San Diegans Boycott Stores Open On Thanksgiving Day
Friday, November 29, 2013
Aired 11/29/13 on KPBS News.
Holiday shopping hours on Thanksgiving Day came at the expense of employees who missed out on time with their families.
More and more stores opened their doors for Black Friday shopping not on Friday, but on Thanksgiving Day. Big retailers like Wal-Mart, Best Buy and Toys R Us let shoppers get a jump on their holiday lists Thursday. But these holiday hours came at the expense of employees, who missed out on time with their families.
Kmart's decision to open at 6 a.m. Thanksgiving Day and stay open for 41 straight hours led to outrage among some consumers, who posted on social media that people should boycott the store for keeping its employees away from their families.
Some San Diegans told KPBS in a Public Insight Network questionnaire that they refused to shop on Thanksgiving Day and that they will boycott stores that were open on Thanksgiving.
"That is the problem with this country, putting money before family," said Pamela Ricci, a San Diego accountant. "Stores are opening on a traditional family holiday to make money on the next traditional family holiday. Shame on every store that is open before 8 a.m. on Black Friday."
Ricci said she will boycott any store that opened its doors on Thanksgiving Day.
"I will gladly pay more for an item at a store that respected the holiday and allowed their employees to be home with their families," she said.
And Ricci is not alone. A HuffPost/YouGov poll found that 62 percent of Americans think businesses should be closed on Thanksgiving so workers can have the day off.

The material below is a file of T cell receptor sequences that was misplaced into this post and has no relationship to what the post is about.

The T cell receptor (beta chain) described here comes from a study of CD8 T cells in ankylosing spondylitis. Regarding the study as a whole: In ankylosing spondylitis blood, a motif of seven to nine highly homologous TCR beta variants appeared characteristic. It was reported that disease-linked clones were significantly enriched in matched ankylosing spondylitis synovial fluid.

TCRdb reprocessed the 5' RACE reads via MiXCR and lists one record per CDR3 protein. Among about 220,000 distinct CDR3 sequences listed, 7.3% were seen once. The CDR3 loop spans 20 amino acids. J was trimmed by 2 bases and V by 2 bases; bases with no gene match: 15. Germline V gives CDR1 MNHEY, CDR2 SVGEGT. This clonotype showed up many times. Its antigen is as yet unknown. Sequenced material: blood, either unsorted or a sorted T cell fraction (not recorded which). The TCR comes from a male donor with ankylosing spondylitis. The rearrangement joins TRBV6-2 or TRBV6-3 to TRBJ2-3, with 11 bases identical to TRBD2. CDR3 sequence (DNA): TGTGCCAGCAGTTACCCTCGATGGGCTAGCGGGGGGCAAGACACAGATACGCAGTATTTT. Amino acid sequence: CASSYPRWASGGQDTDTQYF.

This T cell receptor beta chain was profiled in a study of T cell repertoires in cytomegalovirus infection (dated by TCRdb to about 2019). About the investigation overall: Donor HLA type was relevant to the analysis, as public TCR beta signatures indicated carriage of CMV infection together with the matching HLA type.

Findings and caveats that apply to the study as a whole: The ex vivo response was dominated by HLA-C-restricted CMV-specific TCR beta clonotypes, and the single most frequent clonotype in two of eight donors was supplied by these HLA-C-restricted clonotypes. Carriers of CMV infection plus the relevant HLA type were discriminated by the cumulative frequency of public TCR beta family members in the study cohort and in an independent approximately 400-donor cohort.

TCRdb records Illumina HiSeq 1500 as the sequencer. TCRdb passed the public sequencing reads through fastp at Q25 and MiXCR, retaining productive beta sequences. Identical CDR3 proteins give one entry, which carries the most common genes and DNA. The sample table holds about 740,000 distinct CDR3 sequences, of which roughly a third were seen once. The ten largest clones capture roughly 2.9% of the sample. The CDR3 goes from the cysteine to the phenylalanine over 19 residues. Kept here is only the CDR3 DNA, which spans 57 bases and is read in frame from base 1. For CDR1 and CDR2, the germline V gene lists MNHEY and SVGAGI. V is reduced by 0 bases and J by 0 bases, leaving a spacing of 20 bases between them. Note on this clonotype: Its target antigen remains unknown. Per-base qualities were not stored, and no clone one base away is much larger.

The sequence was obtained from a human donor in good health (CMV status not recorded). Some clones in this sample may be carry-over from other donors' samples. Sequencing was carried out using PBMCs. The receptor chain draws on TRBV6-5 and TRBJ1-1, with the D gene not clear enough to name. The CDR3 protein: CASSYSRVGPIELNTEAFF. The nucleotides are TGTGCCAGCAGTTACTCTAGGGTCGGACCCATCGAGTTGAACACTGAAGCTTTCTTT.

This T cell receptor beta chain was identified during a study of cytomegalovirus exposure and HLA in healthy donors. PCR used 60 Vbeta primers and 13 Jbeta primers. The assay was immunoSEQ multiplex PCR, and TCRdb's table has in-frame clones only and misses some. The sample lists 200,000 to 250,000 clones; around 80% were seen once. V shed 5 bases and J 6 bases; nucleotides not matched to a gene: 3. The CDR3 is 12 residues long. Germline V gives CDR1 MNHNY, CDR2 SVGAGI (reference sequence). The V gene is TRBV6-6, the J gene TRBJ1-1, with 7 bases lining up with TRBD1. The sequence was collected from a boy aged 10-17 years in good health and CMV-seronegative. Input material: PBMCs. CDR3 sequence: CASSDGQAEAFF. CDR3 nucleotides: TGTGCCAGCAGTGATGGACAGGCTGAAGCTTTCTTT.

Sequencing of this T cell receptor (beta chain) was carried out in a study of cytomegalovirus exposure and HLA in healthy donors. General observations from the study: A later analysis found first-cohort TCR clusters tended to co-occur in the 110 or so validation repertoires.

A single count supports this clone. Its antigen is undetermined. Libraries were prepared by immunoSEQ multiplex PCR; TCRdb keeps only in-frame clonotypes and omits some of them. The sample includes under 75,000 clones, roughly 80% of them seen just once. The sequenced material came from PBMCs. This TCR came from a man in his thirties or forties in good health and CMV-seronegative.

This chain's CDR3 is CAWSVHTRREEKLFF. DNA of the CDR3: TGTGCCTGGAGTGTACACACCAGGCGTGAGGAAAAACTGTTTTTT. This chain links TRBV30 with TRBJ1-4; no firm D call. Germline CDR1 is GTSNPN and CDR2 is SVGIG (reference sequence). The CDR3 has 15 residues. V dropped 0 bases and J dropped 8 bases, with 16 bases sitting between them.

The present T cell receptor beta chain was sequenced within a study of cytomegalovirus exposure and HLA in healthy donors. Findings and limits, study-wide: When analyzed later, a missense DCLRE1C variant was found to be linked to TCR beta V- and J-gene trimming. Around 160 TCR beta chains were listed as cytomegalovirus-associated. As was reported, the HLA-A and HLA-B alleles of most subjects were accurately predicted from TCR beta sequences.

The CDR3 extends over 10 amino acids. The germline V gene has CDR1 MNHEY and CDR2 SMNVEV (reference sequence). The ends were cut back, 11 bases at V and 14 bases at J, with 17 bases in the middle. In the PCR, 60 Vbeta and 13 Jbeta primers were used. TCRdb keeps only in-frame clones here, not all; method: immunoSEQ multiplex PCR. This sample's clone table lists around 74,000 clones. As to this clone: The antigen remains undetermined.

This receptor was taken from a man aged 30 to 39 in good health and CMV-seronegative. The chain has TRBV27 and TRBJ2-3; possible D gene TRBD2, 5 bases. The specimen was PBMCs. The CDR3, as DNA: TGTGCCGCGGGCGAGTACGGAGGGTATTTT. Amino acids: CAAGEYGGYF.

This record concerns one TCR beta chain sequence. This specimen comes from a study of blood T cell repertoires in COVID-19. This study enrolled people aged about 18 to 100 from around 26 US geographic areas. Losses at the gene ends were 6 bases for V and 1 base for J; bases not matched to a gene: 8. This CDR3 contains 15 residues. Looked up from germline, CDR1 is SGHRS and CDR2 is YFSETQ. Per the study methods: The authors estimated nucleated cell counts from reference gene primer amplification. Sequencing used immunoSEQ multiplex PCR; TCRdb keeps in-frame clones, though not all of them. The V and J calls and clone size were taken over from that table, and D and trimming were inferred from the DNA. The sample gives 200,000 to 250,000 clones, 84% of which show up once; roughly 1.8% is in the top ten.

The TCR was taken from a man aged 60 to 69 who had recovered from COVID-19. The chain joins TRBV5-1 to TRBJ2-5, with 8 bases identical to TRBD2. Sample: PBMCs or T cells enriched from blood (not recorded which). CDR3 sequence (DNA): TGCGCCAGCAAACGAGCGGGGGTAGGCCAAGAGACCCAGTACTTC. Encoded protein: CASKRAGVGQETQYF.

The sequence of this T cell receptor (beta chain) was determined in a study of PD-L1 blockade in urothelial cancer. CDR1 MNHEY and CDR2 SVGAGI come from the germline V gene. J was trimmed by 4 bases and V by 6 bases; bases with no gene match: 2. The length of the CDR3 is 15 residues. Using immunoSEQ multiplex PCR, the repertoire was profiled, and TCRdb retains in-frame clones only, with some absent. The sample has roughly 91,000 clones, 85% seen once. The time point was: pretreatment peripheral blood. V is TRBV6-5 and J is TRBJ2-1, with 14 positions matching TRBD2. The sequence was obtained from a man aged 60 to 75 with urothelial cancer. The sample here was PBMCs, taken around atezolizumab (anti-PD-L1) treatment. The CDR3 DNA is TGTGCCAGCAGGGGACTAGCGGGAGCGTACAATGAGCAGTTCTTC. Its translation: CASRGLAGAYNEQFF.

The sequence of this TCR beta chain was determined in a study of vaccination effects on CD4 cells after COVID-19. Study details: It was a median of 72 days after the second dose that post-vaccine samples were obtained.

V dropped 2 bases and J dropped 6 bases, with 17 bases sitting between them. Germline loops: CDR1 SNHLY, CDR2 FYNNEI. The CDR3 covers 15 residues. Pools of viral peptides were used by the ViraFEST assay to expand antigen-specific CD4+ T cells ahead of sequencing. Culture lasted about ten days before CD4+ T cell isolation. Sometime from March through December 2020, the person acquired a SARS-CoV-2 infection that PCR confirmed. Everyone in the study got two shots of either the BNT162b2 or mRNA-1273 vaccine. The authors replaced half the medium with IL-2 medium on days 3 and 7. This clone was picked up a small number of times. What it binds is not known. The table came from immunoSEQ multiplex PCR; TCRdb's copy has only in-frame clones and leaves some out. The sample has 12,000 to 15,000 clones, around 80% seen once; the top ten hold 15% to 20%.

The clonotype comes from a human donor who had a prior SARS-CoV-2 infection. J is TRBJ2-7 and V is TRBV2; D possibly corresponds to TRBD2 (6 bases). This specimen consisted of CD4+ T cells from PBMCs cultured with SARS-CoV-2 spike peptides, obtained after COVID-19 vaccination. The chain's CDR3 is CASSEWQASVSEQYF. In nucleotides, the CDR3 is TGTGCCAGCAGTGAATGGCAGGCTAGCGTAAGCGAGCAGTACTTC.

Even the pope weighed in to criticize consumer culture. In his first major written work since assuming the papacy, Pope Francis called capitalism "a new tyranny" and said world leaders should be doing more to fight poverty.
But for other locals, working on holidays is necessary.
Gabriela Dow runs her own communications consulting business and said she will work holidays during an emergency.
"If there is an issue, on any day of the year, like a media emergency—water pipe burst, or like in 2008 when my company's data center was flooded in the Cedar Rapids disaster—then I am on the job for as long as it takes to complete the work," she said.
Dow also points out that a recent study found that by 2020, more than 40 percent of the workforce will be freelancers, contractors or temporary workers. That means "issues like paid holiday or set schedules will no longer be an issue," she said.
Suzanne Taylor, a mental health counselor, also worked on Thanksgiving to treat her patients.
"I know that my clients need the services every day of the week, not just when it's convenient for us," she said. "They're people that need help with their medications, people that need us to check on them to make sure that they're stable. A lot of our clients don't have a lot of support, so it's important for us to be that for them."
Taylor has temporary employee status, so she isn't paid overtime for working holidays and would not have drawn a salary if she'd taken Thanksgiving off.
Still, Taylor says while she was willing to work, she doesn't think retail employees should be forced to come in on holidays. Unlike her patients, she says the holiday shopping could wait a day.
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